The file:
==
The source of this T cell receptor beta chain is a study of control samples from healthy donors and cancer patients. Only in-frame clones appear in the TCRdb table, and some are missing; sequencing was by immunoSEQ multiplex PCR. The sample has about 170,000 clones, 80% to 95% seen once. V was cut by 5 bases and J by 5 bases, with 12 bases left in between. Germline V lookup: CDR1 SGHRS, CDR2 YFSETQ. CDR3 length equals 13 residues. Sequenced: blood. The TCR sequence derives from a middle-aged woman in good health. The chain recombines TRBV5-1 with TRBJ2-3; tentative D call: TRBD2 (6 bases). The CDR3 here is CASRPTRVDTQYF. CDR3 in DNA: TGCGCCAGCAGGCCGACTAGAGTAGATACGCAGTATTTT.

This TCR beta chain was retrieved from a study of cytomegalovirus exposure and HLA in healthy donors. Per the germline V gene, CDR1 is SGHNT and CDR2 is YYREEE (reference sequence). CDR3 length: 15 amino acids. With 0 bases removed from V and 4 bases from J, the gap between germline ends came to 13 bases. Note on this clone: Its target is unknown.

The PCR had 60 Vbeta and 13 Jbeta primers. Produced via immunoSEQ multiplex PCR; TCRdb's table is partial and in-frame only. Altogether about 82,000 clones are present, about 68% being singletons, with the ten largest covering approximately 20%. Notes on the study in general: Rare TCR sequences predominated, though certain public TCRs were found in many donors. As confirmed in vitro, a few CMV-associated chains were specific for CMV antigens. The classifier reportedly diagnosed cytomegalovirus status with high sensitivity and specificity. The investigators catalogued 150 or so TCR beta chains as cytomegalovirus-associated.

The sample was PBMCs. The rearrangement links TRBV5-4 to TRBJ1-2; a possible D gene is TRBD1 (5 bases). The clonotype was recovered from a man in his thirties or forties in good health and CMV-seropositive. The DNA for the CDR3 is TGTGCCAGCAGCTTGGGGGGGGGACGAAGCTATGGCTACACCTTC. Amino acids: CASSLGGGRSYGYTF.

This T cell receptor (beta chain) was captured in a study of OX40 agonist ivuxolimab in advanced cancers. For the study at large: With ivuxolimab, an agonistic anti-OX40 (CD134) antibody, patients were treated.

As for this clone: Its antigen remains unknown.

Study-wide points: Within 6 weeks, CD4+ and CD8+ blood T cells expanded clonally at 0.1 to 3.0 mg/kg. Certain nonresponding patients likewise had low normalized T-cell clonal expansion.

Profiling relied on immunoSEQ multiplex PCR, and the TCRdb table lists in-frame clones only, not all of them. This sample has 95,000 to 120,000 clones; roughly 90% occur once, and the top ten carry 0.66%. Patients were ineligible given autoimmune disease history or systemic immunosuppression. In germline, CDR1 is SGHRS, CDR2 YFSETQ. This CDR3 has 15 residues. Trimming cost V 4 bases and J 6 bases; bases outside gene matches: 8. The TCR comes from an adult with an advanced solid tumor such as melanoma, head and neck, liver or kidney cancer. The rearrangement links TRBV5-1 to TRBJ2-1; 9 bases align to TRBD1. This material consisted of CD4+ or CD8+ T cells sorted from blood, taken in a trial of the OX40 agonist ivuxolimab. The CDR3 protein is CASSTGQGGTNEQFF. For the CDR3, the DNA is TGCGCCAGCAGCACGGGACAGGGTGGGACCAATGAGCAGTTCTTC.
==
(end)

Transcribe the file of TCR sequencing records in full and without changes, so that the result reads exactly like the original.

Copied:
The source of this T cell receptor beta chain is a study of control samples from healthy donors and cancer patients. Only in-frame clones appear in the TCRdb table, and some are missing; sequencing was by immunoSEQ multiplex PCR. The sample has about 170,000 clones, 80% to 95% seen once. V was cut by 5 bases and J by 5 bases, with 12 bases left in between. Germline V lookup: CDR1 SGHRS, CDR2 YFSETQ. CDR3 length equals 13 residues. Sequenced: blood. The TCR sequence derives from a middle-aged woman in good health. The chain recombines TRBV5-1 with TRBJ2-3; tentative D call: TRBD2 (6 bases). The CDR3 here is CASRPTRVDTQYF. CDR3 in DNA: TGCGCCAGCAGGCCGACTAGAGTAGATACGCAGTATTTT.

This TCR beta chain was retrieved from a study of cytomegalovirus exposure and HLA in healthy donors. Per the germline V gene, CDR1 is SGHNT and CDR2 is YYREEE (reference sequence). CDR3 length: 15 amino acids. With 0 bases removed from V and 4 bases from J, the gap between germline ends came to 13 bases. Note on this clone: Its target is unknown.

The PCR had 60 Vbeta and 13 Jbeta primers. Produced via immunoSEQ multiplex PCR; TCRdb's table is partial and in-frame only. Altogether about 82,000 clones are present, about 68% being singletons, with the ten largest covering approximately 20%. Notes on the study in general: Rare TCR sequences predominated, though certain public TCRs were found in many donors. As confirmed in vitro, a few CMV-associated chains were specific for CMV antigens. The classifier reportedly diagnosed cytomegalovirus status with high sensitivity and specificity. The investigators catalogued 150 or so TCR beta chains as cytomegalovirus-associated.

The sample was PBMCs. The rearrangement links TRBV5-4 to TRBJ1-2; a possible D gene is TRBD1 (5 bases). The clonotype was recovered from a man in his thirties or forties in good health and CMV-seropositive. The DNA for the CDR3 is TGTGCCAGCAGCTTGGGGGGGGGACGAAGCTATGGCTACACCTTC. Amino acids: CASSLGGGRSYGYTF.

This T cell receptor (beta chain) was captured in a study of OX40 agonist ivuxolimab in advanced cancers. For the study at large: With ivuxolimab, an agonistic anti-OX40 (CD134) antibody, patients were treated.

As for this clone: Its antigen remains unknown.

Study-wide points: Within 6 weeks, CD4+ and CD8+ blood T cells expanded clonally at 0.1 to 3.0 mg/kg. Certain nonresponding patients likewise had low normalized T-cell clonal expansion.

Profiling relied on immunoSEQ multiplex PCR, and the TCRdb table lists in-frame clones only, not all of them. This sample has 95,000 to 120,000 clones; roughly 90% occur once, and the top ten carry 0.66%. Patients were ineligible given autoimmune disease history or systemic immunosuppression. In germline, CDR1 is SGHRS, CDR2 YFSETQ. This CDR3 has 15 residues. Trimming cost V 4 bases and J 6 bases; bases outside gene matches: 8. The TCR comes from an adult with an advanced solid tumor such as melanoma, head and neck, liver or kidney cancer. The rearrangement links TRBV5-1 to TRBJ2-1; 9 bases align to TRBD1. This material consisted of CD4+ or CD8+ T cells sorted from blood, taken in a trial of the OX40 agonist ivuxolimab. The CDR3 protein is CASSTGQGGTNEQFF. For the CDR3, the DNA is TGCGCCAGCAGCACGGGACAGGGTGGGACCAATGAGCAGTTCTTC.